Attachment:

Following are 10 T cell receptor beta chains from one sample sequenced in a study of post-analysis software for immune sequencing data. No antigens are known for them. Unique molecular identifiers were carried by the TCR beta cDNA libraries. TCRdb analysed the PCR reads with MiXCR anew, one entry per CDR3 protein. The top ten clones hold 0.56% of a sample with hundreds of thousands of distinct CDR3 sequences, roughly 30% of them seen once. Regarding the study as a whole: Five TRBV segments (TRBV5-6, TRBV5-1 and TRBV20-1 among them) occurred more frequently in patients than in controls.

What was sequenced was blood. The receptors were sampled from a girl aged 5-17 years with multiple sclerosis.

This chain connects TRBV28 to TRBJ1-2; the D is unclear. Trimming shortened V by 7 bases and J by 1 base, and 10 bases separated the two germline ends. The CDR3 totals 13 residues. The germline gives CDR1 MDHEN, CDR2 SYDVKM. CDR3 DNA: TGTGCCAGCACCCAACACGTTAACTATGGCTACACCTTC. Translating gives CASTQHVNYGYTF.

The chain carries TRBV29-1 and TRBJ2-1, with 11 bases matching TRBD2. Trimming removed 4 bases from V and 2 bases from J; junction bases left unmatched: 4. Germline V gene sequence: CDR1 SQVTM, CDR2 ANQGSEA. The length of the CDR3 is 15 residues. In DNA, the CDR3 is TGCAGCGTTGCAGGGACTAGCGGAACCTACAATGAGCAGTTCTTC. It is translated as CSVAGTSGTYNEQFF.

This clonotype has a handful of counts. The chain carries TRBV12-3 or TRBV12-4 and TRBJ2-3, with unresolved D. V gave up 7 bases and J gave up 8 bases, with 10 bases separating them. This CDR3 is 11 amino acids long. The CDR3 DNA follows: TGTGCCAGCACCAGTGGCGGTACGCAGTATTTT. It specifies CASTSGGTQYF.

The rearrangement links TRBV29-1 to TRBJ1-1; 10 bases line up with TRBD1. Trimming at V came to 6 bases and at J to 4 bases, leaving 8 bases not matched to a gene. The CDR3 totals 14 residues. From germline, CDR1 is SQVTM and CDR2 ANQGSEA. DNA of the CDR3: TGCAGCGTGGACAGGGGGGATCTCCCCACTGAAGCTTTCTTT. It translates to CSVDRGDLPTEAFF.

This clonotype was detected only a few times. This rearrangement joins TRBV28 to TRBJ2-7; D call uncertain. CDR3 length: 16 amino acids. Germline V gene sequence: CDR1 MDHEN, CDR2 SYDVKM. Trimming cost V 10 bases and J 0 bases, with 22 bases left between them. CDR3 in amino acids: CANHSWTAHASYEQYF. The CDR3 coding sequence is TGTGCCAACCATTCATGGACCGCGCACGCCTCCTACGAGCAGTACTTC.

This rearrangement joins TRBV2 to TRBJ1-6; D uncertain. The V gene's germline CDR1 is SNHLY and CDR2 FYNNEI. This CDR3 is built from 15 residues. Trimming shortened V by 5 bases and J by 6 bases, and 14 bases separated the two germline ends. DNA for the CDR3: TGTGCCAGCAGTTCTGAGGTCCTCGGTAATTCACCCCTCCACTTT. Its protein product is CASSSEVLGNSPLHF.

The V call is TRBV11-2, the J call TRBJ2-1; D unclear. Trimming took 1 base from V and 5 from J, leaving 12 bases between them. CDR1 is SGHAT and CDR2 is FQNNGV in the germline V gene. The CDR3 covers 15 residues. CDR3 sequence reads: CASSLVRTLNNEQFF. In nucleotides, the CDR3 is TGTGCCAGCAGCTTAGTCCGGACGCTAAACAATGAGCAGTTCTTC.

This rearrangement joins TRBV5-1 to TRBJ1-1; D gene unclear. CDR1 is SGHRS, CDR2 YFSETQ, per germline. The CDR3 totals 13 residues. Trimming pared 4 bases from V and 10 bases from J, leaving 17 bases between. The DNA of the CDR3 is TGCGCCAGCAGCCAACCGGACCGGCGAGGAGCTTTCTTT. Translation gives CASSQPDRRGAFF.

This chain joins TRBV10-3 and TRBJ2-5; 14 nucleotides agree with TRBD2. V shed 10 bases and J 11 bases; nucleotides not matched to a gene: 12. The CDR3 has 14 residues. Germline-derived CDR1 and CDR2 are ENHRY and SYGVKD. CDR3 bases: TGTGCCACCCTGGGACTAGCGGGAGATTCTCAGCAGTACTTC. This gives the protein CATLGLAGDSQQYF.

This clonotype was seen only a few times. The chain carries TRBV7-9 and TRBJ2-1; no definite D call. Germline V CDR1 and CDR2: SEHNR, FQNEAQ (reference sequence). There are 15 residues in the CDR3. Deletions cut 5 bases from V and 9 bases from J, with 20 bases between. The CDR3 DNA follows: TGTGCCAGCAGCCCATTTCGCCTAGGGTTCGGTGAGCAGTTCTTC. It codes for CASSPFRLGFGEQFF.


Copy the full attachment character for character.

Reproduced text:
Following are 10 T cell receptor beta chains from one sample sequenced in a study of post-analysis software for immune sequencing data. No antigens are known for them. Unique molecular identifiers were carried by the TCR beta cDNA libraries. TCRdb analysed the PCR reads with MiXCR anew, one entry per CDR3 protein. The top ten clones hold 0.56% of a sample with hundreds of thousands of distinct CDR3 sequences, roughly 30% of them seen once. Regarding the study as a whole: Five TRBV segments (TRBV5-6, TRBV5-1 and TRBV20-1 among them) occurred more frequently in patients than in controls.

What was sequenced was blood. The receptors were sampled from a girl aged 5-17 years with multiple sclerosis.

This chain connects TRBV28 to TRBJ1-2; the D is unclear. Trimming shortened V by 7 bases and J by 1 base, and 10 bases separated the two germline ends. The CDR3 totals 13 residues. The germline gives CDR1 MDHEN, CDR2 SYDVKM. CDR3 DNA: TGTGCCAGCACCCAACACGTTAACTATGGCTACACCTTC. Translating gives CASTQHVNYGYTF.

The chain carries TRBV29-1 and TRBJ2-1, with 11 bases matching TRBD2. Trimming removed 4 bases from V and 2 bases from J; junction bases left unmatched: 4. Germline V gene sequence: CDR1 SQVTM, CDR2 ANQGSEA. The length of the CDR3 is 15 residues. In DNA, the CDR3 is TGCAGCGTTGCAGGGACTAGCGGAACCTACAATGAGCAGTTCTTC. It is translated as CSVAGTSGTYNEQFF.

This clonotype has a handful of counts. The chain carries TRBV12-3 or TRBV12-4 and TRBJ2-3, with unresolved D. V gave up 7 bases and J gave up 8 bases, with 10 bases separating them. This CDR3 is 11 amino acids long. The CDR3 DNA follows: TGTGCCAGCACCAGTGGCGGTACGCAGTATTTT. It specifies CASTSGGTQYF.

The rearrangement links TRBV29-1 to TRBJ1-1; 10 bases line up with TRBD1. Trimming at V came to 6 bases and at J to 4 bases, leaving 8 bases not matched to a gene. The CDR3 totals 14 residues. From germline, CDR1 is SQVTM and CDR2 ANQGSEA. DNA of the CDR3: TGCAGCGTGGACAGGGGGGATCTCCCCACTGAAGCTTTCTTT. It translates to CSVDRGDLPTEAFF.

This clonotype was detected only a few times. This rearrangement joins TRBV28 to TRBJ2-7; D call uncertain. CDR3 length: 16 amino acids. Germline V gene sequence: CDR1 MDHEN, CDR2 SYDVKM. Trimming cost V 10 bases and J 0 bases, with 22 bases left between them. CDR3 in amino acids: CANHSWTAHASYEQYF. The CDR3 coding sequence is TGTGCCAACCATTCATGGACCGCGCACGCCTCCTACGAGCAGTACTTC.

This rearrangement joins TRBV2 to TRBJ1-6; D uncertain. The V gene's germline CDR1 is SNHLY and CDR2 FYNNEI. This CDR3 is built from 15 residues. Trimming shortened V by 5 bases and J by 6 bases, and 14 bases separated the two germline ends. DNA for the CDR3: TGTGCCAGCAGTTCTGAGGTCCTCGGTAATTCACCCCTCCACTTT. Its protein product is CASSSEVLGNSPLHF.

The V call is TRBV11-2, the J call TRBJ2-1; D unclear. Trimming took 1 base from V and 5 from J, leaving 12 bases between them. CDR1 is SGHAT and CDR2 is FQNNGV in the germline V gene. The CDR3 covers 15 residues. CDR3 sequence reads: CASSLVRTLNNEQFF. In nucleotides, the CDR3 is TGTGCCAGCAGCTTAGTCCGGACGCTAAACAATGAGCAGTTCTTC.

This rearrangement joins TRBV5-1 to TRBJ1-1; D gene unclear. CDR1 is SGHRS, CDR2 YFSETQ, per germline. The CDR3 totals 13 residues. Trimming pared 4 bases from V and 10 bases from J, leaving 17 bases between. The DNA of the CDR3 is TGCGCCAGCAGCCAACCGGACCGGCGAGGAGCTTTCTTT. Translation gives CASSQPDRRGAFF.

This chain joins TRBV10-3 and TRBJ2-5; 14 nucleotides agree with TRBD2. V shed 10 bases and J 11 bases; nucleotides not matched to a gene: 12. The CDR3 has 14 residues. Germline-derived CDR1 and CDR2 are ENHRY and SYGVKD. CDR3 bases: TGTGCCACCCTGGGACTAGCGGGAGATTCTCAGCAGTACTTC. This gives the protein CATLGLAGDSQQYF.

This clonotype was seen only a few times. The chain carries TRBV7-9 and TRBJ2-1; no definite D call. Germline V CDR1 and CDR2: SEHNR, FQNEAQ (reference sequence). There are 15 residues in the CDR3. Deletions cut 5 bases from V and 9 bases from J, with 20 bases between. The CDR3 DNA follows: TGTGCCAGCAGCCCATTTCGCCTAGGGTTCGGTGAGCAGTTCTTC. It codes for CASSPFRLGFGEQFF.